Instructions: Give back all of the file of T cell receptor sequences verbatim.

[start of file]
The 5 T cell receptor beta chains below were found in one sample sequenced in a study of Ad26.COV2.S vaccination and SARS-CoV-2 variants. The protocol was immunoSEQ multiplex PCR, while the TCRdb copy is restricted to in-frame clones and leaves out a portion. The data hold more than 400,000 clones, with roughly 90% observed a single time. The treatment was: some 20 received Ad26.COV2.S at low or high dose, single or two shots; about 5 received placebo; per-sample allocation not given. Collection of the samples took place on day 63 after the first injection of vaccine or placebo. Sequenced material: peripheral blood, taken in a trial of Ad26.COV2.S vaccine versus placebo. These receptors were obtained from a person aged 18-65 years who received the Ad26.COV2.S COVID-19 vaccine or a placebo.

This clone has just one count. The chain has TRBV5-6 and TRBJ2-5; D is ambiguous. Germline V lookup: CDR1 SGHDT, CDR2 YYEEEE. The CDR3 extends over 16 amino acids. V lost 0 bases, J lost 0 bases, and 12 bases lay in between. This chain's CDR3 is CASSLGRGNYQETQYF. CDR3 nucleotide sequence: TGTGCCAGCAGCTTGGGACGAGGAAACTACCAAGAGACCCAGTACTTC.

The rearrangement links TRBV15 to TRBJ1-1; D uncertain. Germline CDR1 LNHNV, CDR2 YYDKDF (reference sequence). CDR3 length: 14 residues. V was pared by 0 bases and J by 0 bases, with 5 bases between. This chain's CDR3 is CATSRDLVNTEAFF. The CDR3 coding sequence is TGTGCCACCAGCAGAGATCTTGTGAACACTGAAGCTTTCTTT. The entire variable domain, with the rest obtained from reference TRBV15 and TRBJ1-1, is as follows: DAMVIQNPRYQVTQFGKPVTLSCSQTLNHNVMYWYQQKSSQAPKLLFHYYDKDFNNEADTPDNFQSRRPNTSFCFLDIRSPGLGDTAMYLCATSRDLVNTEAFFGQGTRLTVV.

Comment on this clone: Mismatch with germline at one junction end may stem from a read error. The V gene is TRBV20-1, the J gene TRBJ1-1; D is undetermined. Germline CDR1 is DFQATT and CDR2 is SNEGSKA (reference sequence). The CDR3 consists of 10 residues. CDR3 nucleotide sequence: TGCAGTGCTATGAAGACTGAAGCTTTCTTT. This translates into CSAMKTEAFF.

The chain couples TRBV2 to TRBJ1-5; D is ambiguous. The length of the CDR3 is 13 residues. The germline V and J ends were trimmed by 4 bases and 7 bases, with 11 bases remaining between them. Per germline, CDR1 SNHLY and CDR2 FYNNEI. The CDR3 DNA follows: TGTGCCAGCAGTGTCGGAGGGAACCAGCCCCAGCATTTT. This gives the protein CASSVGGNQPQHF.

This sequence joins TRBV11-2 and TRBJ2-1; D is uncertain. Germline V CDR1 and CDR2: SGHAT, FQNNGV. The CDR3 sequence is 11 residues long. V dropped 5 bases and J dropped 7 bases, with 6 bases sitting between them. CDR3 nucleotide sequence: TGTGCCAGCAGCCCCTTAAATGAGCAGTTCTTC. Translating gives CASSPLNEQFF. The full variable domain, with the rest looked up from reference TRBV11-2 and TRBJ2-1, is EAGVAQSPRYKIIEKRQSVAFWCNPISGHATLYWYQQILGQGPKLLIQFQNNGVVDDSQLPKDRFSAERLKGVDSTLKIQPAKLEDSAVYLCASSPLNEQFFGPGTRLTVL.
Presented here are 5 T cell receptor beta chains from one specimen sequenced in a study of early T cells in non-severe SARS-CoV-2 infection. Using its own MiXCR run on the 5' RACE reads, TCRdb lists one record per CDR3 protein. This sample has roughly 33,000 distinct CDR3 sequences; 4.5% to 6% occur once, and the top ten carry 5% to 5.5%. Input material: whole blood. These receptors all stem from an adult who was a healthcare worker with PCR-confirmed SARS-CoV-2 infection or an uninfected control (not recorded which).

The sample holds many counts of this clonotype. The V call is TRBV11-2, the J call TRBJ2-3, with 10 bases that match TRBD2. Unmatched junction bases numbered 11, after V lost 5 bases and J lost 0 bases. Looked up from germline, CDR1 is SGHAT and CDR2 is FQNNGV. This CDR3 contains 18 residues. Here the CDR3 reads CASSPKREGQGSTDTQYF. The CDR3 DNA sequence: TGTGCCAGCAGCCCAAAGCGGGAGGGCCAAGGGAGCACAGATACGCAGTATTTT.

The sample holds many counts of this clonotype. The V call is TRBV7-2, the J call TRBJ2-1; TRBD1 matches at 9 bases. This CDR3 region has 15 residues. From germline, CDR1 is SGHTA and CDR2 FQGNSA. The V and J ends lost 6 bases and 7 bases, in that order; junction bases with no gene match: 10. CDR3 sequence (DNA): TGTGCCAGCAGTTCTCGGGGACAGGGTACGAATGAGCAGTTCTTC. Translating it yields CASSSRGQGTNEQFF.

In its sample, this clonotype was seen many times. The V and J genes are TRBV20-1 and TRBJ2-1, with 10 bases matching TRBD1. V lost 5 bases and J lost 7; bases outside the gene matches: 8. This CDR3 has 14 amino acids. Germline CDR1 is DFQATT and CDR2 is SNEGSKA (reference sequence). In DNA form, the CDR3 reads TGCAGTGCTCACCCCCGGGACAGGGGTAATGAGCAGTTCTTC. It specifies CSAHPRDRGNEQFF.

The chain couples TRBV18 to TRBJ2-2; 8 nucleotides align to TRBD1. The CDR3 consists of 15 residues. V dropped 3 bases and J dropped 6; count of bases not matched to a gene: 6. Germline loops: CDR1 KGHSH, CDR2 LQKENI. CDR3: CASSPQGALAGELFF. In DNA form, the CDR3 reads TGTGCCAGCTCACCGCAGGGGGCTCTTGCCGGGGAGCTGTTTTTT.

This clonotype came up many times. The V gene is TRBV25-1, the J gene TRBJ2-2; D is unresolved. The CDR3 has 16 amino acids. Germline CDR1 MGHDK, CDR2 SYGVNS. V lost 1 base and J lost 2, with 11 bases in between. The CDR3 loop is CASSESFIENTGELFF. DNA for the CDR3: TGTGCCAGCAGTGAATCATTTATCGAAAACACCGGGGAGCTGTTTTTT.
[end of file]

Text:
The 5 T cell receptor beta chains below were found in one sample sequenced in a study of Ad26.COV2.S vaccination and SARS-CoV-2 variants. The protocol was immunoSEQ multiplex PCR, while the TCRdb copy is restricted to in-frame clones and leaves out a portion. The data hold more than 400,000 clones, with roughly 90% observed a single time. The treatment was: some 20 received Ad26.COV2.S at low or high dose, single or two shots; about 5 received placebo; per-sample allocation not given. Collection of the samples took place on day 63 after the first injection of vaccine or placebo. Sequenced material: peripheral blood, taken in a trial of Ad26.COV2.S vaccine versus placebo. These receptors were obtained from a person aged 18-65 years who received the Ad26.COV2.S COVID-19 vaccine or a placebo.

This clone has just one count. The chain has TRBV5-6 and TRBJ2-5; D is ambiguous. Germline V lookup: CDR1 SGHDT, CDR2 YYEEEE. The CDR3 extends over 16 amino acids. V lost 0 bases, J lost 0 bases, and 12 bases lay in between. This chain's CDR3 is CASSLGRGNYQETQYF. CDR3 nucleotide sequence: TGTGCCAGCAGCTTGGGACGAGGAAACTACCAAGAGACCCAGTACTTC.

The rearrangement links TRBV15 to TRBJ1-1; D uncertain. Germline CDR1 LNHNV, CDR2 YYDKDF (reference sequence). CDR3 length: 14 residues. V was pared by 0 bases and J by 0 bases, with 5 bases between. This chain's CDR3 is CATSRDLVNTEAFF. The CDR3 coding sequence is TGTGCCACCAGCAGAGATCTTGTGAACACTGAAGCTTTCTTT. The entire variable domain, with the rest obtained from reference TRBV15 and TRBJ1-1, is as follows: DAMVIQNPRYQVTQFGKPVTLSCSQTLNHNVMYWYQQKSSQAPKLLFHYYDKDFNNEADTPDNFQSRRPNTSFCFLDIRSPGLGDTAMYLCATSRDLVNTEAFFGQGTRLTVV.

Comment on this clone: Mismatch with germline at one junction end may stem from a read error. The V gene is TRBV20-1, the J gene TRBJ1-1; D is undetermined. Germline CDR1 is DFQATT and CDR2 is SNEGSKA (reference sequence). The CDR3 consists of 10 residues. CDR3 nucleotide sequence: TGCAGTGCTATGAAGACTGAAGCTTTCTTT. This translates into CSAMKTEAFF.

The chain couples TRBV2 to TRBJ1-5; D is ambiguous. The length of the CDR3 is 13 residues. The germline V and J ends were trimmed by 4 bases and 7 bases, with 11 bases remaining between them. Per germline, CDR1 SNHLY and CDR2 FYNNEI. The CDR3 DNA follows: TGTGCCAGCAGTGTCGGAGGGAACCAGCCCCAGCATTTT. This gives the protein CASSVGGNQPQHF.

This sequence joins TRBV11-2 and TRBJ2-1; D is uncertain. Germline V CDR1 and CDR2: SGHAT, FQNNGV. The CDR3 sequence is 11 residues long. V dropped 5 bases and J dropped 7 bases, with 6 bases sitting between them. CDR3 nucleotide sequence: TGTGCCAGCAGCCCCTTAAATGAGCAGTTCTTC. Translating gives CASSPLNEQFF. The full variable domain, with the rest looked up from reference TRBV11-2 and TRBJ2-1, is EAGVAQSPRYKIIEKRQSVAFWCNPISGHATLYWYQQILGQGPKLLIQFQNNGVVDDSQLPKDRFSAERLKGVDSTLKIQPAKLEDSAVYLCASSPLNEQFFGPGTRLTVL.
Presented here are 5 T cell receptor beta chains from one specimen sequenced in a study of early T cells in non-severe SARS-CoV-2 infection. Using its own MiXCR run on the 5' RACE reads, TCRdb lists one record per CDR3 protein. This sample has roughly 33,000 distinct CDR3 sequences; 4.5% to 6% occur once, and the top ten carry 5% to 5.5%. Input material: whole blood. These receptors all stem from an adult who was a healthcare worker with PCR-confirmed SARS-CoV-2 infection or an uninfected control (not recorded which).

The sample holds many counts of this clonotype. The V call is TRBV11-2, the J call TRBJ2-3, with 10 bases that match TRBD2. Unmatched junction bases numbered 11, after V lost 5 bases and J lost 0 bases. Looked up from germline, CDR1 is SGHAT and CDR2 is FQNNGV. This CDR3 contains 18 residues. Here the CDR3 reads CASSPKREGQGSTDTQYF. The CDR3 DNA sequence: TGTGCCAGCAGCCCAAAGCGGGAGGGCCAAGGGAGCACAGATACGCAGTATTTT.

The sample holds many counts of this clonotype. The V call is TRBV7-2, the J call TRBJ2-1; TRBD1 matches at 9 bases. This CDR3 region has 15 residues. From germline, CDR1 is SGHTA and CDR2 FQGNSA. The V and J ends lost 6 bases and 7 bases, in that order; junction bases with no gene match: 10. CDR3 sequence (DNA): TGTGCCAGCAGTTCTCGGGGACAGGGTACGAATGAGCAGTTCTTC. Translating it yields CASSSRGQGTNEQFF.

In its sample, this clonotype was seen many times. The V and J genes are TRBV20-1 and TRBJ2-1, with 10 bases matching TRBD1. V lost 5 bases and J lost 7; bases outside the gene matches: 8. This CDR3 has 14 amino acids. Germline CDR1 is DFQATT and CDR2 is SNEGSKA (reference sequence). In DNA form, the CDR3 reads TGCAGTGCTCACCCCCGGGACAGGGGTAATGAGCAGTTCTTC. It specifies CSAHPRDRGNEQFF.

The chain couples TRBV18 to TRBJ2-2; 8 nucleotides align to TRBD1. The CDR3 consists of 15 residues. V dropped 3 bases and J dropped 6; count of bases not matched to a gene: 6. Germline loops: CDR1 KGHSH, CDR2 LQKENI. CDR3: CASSPQGALAGELFF. In DNA form, the CDR3 reads TGTGCCAGCTCACCGCAGGGGGCTCTTGCCGGGGAGCTGTTTTTT.

This clonotype came up many times. The V gene is TRBV25-1, the J gene TRBJ2-2; D is unresolved. The CDR3 has 16 amino acids. Germline CDR1 MGHDK, CDR2 SYGVNS. V lost 1 base and J lost 2, with 11 bases in between. The CDR3 loop is CASSESFIENTGELFF. DNA for the CDR3: TGTGCCAGCAGTGAATCATTTATCGAAAACACCGGGGAGCTGTTTTTT.